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RIM's demo of new BlackBerry impresses programmers, users

New UI design, real-time kernel provoke the ultimate praise: 'cool'

By , Network World
May 01, 2012 02:21 PM ET
RIM's BlackBerry 10 Dev Alpha

Network World - RIM today gave a brief demonstration of its new mobile OS on an early prototype handset. And both represent a dramatic break from RIM's traditional BlackBerry heritage.

Some features of what will be BlackBerry 10 are already evident in the operating system for RIM's PlayBook tablet, since both platforms are based on software acquired by RIM -- the QNX realtime kernel -- and the UI engineering and design from The Astonishing Tribe (or TAT). But what was shown onstage today suggests that RIM is taking a new approach to keeping mobile users connected to the digital worlds they're creating online.

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IN PICTURES: A closer look at RIM's BlackBerry 10 Dev Alpha smartphone

BB10 is still a work in progress and not scheduled for even beta release until later this year. But the demonstrations today sparked developer interest and praise and a word that must come as a relief to RIM executives: "cool."

Just three months into his new job as RIM's CEO, Thorsten Heins emceed the brief demos before a packed house of thousands of BlackBerry developers and users at BlackBerry World in Orlando.

The prototype device, called the BlackBerry 10 Dev Alpha (pictured), looks essentially like a larger, early iPhone design. It offers developers only limited functions (for example, it's missing a cellular radio), and is intended only as an aid for software developers to start designing their applications. The units being passed out to developers at the companion BlackBerry 10 Jam conference actually include a version of the PlayBook's OS. RIM PR reps repeatedly stressed that Dev Alpha does not represent a template for the BB10 smartphones and software to be released later this year.

"It's working, and it works well," Heins said in the keynote, as he introduced the long-awaited demo to a supportive audience. "We're hitting the milestones we set ourselves."

"There is a whole new [user] paradigm out there," he said. "It's one that adapts to you, and gives you real-time information."

The initial start screen showed three large panels or cards, representing apps. There are no buttons, software or hardware, because as with PlayBook, the bezel is the starting point for specific gestures that trigger actions, such as sweeping up from the bottom to go back to the start screen. Moving a finger from one edge revealed a set of notifications. The demo showed how a user could overlay multiple layers of an app, moving into a messaging app or conversation and then into the details of a given thread. But the "edges" of the card are stacked, so the user can see all the levels in relationship to each other and move easily between them.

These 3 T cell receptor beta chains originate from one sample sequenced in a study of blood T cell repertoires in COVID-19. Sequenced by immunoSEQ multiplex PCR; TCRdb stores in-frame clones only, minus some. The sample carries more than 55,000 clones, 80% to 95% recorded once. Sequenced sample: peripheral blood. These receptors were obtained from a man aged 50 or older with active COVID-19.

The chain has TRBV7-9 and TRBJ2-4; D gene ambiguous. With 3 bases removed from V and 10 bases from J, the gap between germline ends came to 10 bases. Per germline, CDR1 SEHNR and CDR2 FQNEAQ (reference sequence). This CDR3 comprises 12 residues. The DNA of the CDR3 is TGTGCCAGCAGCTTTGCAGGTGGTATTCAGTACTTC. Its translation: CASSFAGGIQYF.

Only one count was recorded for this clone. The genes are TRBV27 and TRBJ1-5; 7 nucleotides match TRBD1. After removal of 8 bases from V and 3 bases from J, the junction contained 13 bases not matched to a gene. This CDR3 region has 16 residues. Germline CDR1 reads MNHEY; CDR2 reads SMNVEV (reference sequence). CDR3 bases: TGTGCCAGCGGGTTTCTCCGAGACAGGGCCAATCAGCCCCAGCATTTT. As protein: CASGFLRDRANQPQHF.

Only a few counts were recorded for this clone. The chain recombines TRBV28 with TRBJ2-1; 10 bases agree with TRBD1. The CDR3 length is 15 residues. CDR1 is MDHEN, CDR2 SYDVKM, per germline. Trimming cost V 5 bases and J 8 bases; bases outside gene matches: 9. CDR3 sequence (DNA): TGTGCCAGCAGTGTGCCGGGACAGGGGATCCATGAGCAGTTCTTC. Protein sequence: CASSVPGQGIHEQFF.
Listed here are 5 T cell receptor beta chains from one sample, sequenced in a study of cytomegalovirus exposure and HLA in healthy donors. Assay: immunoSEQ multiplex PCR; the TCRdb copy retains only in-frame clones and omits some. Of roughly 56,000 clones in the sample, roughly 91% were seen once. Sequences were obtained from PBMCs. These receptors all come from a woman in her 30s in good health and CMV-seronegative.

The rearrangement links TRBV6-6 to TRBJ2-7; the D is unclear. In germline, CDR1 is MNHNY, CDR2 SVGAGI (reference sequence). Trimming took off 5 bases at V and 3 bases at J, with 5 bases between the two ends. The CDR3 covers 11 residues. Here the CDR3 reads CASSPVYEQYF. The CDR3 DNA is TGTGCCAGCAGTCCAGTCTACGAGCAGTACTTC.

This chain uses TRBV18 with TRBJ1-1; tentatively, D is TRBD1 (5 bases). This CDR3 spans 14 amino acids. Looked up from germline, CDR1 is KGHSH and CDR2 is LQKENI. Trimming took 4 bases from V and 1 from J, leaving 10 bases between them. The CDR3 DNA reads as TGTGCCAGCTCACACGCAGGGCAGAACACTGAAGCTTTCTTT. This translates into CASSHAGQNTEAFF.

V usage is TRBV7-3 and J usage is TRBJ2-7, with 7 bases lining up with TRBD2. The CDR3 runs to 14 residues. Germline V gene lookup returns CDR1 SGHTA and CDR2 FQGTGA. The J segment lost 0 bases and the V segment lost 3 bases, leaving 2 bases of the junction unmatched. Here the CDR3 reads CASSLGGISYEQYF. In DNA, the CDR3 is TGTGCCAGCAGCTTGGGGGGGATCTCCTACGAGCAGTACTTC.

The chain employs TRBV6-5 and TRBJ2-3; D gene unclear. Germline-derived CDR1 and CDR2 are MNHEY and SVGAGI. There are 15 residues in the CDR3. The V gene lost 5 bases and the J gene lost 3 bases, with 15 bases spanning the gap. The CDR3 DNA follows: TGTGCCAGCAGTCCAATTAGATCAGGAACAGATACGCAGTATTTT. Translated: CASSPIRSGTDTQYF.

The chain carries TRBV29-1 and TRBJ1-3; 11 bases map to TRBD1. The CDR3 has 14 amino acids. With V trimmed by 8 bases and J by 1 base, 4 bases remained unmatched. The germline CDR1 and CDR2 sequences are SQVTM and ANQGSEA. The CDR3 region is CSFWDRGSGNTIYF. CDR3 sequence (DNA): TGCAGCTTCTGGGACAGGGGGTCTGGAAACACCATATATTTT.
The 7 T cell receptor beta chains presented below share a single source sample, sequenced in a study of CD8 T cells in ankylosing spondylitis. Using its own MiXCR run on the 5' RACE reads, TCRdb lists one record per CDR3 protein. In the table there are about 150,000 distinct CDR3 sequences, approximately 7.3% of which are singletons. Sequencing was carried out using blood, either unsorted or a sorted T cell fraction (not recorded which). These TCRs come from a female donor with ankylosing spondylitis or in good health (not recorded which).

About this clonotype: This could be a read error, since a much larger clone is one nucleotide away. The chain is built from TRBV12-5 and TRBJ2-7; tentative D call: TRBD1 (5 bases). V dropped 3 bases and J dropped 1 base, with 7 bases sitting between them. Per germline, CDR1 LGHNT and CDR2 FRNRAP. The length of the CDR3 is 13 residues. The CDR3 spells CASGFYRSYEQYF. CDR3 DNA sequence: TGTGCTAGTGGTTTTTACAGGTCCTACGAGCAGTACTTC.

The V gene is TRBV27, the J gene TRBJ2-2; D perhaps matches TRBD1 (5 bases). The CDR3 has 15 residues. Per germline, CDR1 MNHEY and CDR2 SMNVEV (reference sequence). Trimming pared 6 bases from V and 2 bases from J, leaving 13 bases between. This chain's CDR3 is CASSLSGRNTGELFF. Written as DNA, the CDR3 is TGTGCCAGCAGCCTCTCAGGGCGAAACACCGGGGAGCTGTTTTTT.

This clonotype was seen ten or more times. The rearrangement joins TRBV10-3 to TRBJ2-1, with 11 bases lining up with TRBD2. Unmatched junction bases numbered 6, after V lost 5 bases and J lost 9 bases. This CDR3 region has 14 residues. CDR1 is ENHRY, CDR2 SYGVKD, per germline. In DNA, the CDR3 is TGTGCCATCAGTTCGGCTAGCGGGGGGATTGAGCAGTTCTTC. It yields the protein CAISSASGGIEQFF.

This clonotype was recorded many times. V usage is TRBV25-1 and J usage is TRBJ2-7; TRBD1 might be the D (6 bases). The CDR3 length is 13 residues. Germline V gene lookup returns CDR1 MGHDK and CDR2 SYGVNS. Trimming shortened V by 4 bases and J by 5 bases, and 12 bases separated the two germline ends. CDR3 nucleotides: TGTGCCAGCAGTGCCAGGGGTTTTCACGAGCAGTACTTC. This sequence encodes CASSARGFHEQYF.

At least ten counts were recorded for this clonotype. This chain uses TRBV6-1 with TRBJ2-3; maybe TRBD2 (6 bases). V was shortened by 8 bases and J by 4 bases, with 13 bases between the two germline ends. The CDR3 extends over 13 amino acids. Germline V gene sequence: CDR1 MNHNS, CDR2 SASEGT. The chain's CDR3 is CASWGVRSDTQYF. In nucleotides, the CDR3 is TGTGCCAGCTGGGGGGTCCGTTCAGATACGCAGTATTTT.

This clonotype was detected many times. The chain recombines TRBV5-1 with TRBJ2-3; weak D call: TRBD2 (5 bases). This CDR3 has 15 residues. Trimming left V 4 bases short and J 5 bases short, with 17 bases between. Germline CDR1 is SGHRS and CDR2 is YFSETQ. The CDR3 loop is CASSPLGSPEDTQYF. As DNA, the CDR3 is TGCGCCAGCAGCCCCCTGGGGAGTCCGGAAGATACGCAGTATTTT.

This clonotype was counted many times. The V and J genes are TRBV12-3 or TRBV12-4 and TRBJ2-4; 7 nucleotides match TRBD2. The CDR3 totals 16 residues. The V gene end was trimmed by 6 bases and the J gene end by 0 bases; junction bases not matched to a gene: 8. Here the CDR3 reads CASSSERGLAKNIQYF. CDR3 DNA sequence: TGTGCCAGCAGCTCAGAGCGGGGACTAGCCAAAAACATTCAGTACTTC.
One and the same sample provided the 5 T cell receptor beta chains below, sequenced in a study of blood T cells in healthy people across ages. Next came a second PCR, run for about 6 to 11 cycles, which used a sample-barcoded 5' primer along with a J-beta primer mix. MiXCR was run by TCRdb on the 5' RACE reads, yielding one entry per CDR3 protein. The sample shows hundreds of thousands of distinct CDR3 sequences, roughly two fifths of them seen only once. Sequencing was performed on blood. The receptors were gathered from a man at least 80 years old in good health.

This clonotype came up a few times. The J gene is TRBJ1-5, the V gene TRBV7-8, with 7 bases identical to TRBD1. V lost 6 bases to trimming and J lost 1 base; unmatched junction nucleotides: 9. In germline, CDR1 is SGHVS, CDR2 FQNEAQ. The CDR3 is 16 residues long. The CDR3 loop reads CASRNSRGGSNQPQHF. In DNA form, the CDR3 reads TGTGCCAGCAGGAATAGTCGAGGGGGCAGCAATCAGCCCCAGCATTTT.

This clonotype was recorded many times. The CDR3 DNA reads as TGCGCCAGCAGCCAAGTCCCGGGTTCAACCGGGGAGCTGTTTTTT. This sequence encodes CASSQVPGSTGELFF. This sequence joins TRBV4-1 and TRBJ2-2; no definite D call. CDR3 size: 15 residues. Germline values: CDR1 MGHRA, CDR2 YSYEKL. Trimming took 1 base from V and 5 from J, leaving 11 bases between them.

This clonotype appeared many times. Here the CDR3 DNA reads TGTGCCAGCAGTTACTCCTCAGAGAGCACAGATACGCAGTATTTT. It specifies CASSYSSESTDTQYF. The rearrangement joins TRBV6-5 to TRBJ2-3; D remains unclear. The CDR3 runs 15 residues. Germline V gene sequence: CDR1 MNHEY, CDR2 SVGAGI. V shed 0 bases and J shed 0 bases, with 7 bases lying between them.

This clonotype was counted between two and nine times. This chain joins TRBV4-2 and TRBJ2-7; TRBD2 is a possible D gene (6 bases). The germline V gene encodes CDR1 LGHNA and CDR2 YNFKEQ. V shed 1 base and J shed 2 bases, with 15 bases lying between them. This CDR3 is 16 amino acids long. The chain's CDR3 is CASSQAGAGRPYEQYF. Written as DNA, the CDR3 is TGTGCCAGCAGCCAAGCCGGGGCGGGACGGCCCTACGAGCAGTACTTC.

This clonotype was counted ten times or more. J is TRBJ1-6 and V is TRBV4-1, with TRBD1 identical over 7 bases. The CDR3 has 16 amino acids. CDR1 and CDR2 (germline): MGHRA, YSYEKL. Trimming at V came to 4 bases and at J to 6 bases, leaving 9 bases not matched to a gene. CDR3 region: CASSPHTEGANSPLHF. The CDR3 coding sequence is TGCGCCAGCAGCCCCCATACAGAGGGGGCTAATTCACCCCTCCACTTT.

Heins said this approach creates a "flow" that lets users orient themselves, navigate and work with apps more easily and quickly.

The same demo also showed that BB10 real-time multitasking keeps all of the apps active and running. "You can take action on any [information] feed without popping in and out of different apps," Heins said.

The demo showed a new onscreen keyboard, with some startling changes. First, the look incorporates the metal frets, and big keys, that are distinctive on the traditional BlackBerry keyboard. The entire experience mimics, apparently effectively, the two-thumb typing pattern familiar to longtime users. And RIM's software engineers have worked to reduce latency, and added a series of algorithms so the keyboard learns and remembers the user's typing patterns.

As keys were pressed, the software guessed what the next word might mean. A flick of the thumb upward moved that word to the text field. Swiping from the side over the keyboard deletes an entire word.

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